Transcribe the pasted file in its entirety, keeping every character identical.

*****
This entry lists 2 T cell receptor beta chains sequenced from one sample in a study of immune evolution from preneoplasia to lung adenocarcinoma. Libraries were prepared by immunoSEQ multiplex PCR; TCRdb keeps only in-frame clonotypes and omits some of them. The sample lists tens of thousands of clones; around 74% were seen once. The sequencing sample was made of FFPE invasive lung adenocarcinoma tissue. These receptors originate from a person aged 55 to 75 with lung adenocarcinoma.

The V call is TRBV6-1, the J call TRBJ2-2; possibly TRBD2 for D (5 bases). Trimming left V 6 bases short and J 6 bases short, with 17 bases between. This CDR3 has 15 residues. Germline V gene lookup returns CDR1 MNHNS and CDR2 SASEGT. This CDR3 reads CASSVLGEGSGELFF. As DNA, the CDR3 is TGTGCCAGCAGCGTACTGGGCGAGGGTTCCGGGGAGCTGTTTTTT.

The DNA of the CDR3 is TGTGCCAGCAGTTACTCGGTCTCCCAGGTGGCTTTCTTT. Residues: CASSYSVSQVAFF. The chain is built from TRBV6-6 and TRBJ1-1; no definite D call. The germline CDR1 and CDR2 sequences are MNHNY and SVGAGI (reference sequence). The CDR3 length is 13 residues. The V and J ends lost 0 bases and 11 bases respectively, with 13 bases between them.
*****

This entry lists 2 T cell receptor beta chains sequenced from one sample in a study of immune evolution from preneoplasia to lung adenocarcinoma. Libraries were prepared by immunoSEQ multiplex PCR; TCRdb keeps only in-frame clonotypes and omits some of them. The sample lists tens of thousands of clones; around 74% were seen once. The sequencing sample was made of FFPE invasive lung adenocarcinoma tissue. These receptors originate from a person aged 55 to 75 with lung adenocarcinoma.

The V call is TRBV6-1, the J call TRBJ2-2; possibly TRBD2 for D (5 bases). Trimming left V 6 bases short and J 6 bases short, with 17 bases between. This CDR3 has 15 residues. Germline V gene lookup returns CDR1 MNHNS and CDR2 SASEGT. This CDR3 reads CASSVLGEGSGELFF. As DNA, the CDR3 is TGTGCCAGCAGCGTACTGGGCGAGGGTTCCGGGGAGCTGTTTTTT.

The DNA of the CDR3 is TGTGCCAGCAGTTACTCGGTCTCCCAGGTGGCTTTCTTT. Residues: CASSYSVSQVAFF. The chain is built from TRBV6-6 and TRBJ1-1; no definite D call. The germline CDR1 and CDR2 sequences are MNHNY and SVGAGI (reference sequence). The CDR3 length is 13 residues. The V and J ends lost 0 bases and 11 bases respectively, with 13 bases between them.